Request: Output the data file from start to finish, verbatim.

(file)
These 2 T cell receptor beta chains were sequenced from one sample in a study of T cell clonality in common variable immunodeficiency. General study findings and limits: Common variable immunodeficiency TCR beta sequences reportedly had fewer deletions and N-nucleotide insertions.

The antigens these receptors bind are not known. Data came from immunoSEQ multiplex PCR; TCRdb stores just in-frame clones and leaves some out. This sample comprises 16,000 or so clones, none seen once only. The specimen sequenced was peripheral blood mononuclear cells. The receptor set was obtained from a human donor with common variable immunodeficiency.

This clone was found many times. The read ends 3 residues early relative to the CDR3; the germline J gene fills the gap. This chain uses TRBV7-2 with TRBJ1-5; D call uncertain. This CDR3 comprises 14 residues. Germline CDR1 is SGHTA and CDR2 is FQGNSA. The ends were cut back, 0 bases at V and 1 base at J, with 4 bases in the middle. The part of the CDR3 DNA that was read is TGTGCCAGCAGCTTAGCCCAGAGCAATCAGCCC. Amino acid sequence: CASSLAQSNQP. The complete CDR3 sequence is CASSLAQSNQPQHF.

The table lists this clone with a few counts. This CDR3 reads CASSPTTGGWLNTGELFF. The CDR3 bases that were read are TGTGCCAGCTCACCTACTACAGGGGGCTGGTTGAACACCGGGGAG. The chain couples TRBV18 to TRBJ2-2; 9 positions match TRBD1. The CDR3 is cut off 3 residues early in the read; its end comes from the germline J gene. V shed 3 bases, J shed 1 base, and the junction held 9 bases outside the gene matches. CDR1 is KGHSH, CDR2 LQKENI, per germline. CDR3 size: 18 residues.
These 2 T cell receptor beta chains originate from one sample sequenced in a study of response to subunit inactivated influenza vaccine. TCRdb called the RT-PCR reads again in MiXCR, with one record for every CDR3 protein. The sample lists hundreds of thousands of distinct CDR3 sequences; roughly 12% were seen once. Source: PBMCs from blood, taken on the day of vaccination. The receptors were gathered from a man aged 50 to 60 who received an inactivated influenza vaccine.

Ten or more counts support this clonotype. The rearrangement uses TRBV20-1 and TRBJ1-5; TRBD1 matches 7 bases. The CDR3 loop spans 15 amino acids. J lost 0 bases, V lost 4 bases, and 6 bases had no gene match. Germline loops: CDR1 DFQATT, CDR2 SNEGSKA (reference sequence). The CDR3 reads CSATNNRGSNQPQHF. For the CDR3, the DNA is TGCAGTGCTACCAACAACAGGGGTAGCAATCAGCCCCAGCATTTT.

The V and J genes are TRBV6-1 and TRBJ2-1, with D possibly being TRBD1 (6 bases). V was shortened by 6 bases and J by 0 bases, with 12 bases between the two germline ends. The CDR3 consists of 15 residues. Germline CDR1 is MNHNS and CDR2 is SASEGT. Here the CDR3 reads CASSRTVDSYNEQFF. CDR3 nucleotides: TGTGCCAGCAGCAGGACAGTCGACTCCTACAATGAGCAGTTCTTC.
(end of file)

These 2 T cell receptor beta chains were sequenced from one sample in a study of T cell clonality in common variable immunodeficiency. General study findings and limits: Common variable immunodeficiency TCR beta sequences reportedly had fewer deletions and N-nucleotide insertions.

The antigens these receptors bind are not known. Data came from immunoSEQ multiplex PCR; TCRdb stores just in-frame clones and leaves some out. This sample comprises 16,000 or so clones, none seen once only. The specimen sequenced was peripheral blood mononuclear cells. The receptor set was obtained from a human donor with common variable immunodeficiency.

This clone was found many times. The read ends 3 residues early relative to the CDR3; the germline J gene fills the gap. This chain uses TRBV7-2 with TRBJ1-5; D call uncertain. This CDR3 comprises 14 residues. Germline CDR1 is SGHTA and CDR2 is FQGNSA. The ends were cut back, 0 bases at V and 1 base at J, with 4 bases in the middle. The part of the CDR3 DNA that was read is TGTGCCAGCAGCTTAGCCCAGAGCAATCAGCCC. Amino acid sequence: CASSLAQSNQP. The complete CDR3 sequence is CASSLAQSNQPQHF.

The table lists this clone with a few counts. This CDR3 reads CASSPTTGGWLNTGELFF. The CDR3 bases that were read are TGTGCCAGCTCACCTACTACAGGGGGCTGGTTGAACACCGGGGAG. The chain couples TRBV18 to TRBJ2-2; 9 positions match TRBD1. The CDR3 is cut off 3 residues early in the read; its end comes from the germline J gene. V shed 3 bases, J shed 1 base, and the junction held 9 bases outside the gene matches. CDR1 is KGHSH, CDR2 LQKENI, per germline. CDR3 size: 18 residues.
These 2 T cell receptor beta chains originate from one sample sequenced in a study of response to subunit inactivated influenza vaccine. TCRdb called the RT-PCR reads again in MiXCR, with one record for every CDR3 protein. The sample lists hundreds of thousands of distinct CDR3 sequences; roughly 12% were seen once. Source: PBMCs from blood, taken on the day of vaccination. The receptors were gathered from a man aged 50 to 60 who received an inactivated influenza vaccine.

Ten or more counts support this clonotype. The rearrangement uses TRBV20-1 and TRBJ1-5; TRBD1 matches 7 bases. The CDR3 loop spans 15 amino acids. J lost 0 bases, V lost 4 bases, and 6 bases had no gene match. Germline loops: CDR1 DFQATT, CDR2 SNEGSKA (reference sequence). The CDR3 reads CSATNNRGSNQPQHF. For the CDR3, the DNA is TGCAGTGCTACCAACAACAGGGGTAGCAATCAGCCCCAGCATTTT.

The V and J genes are TRBV6-1 and TRBJ2-1, with D possibly being TRBD1 (6 bases). V was shortened by 6 bases and J by 0 bases, with 12 bases between the two germline ends. The CDR3 consists of 15 residues. Germline CDR1 is MNHNS and CDR2 is SASEGT. Here the CDR3 reads CASSRTVDSYNEQFF. CDR3 nucleotides: TGTGCCAGCAGCAGGACAGTCGACTCCTACAATGAGCAGTTCTTC.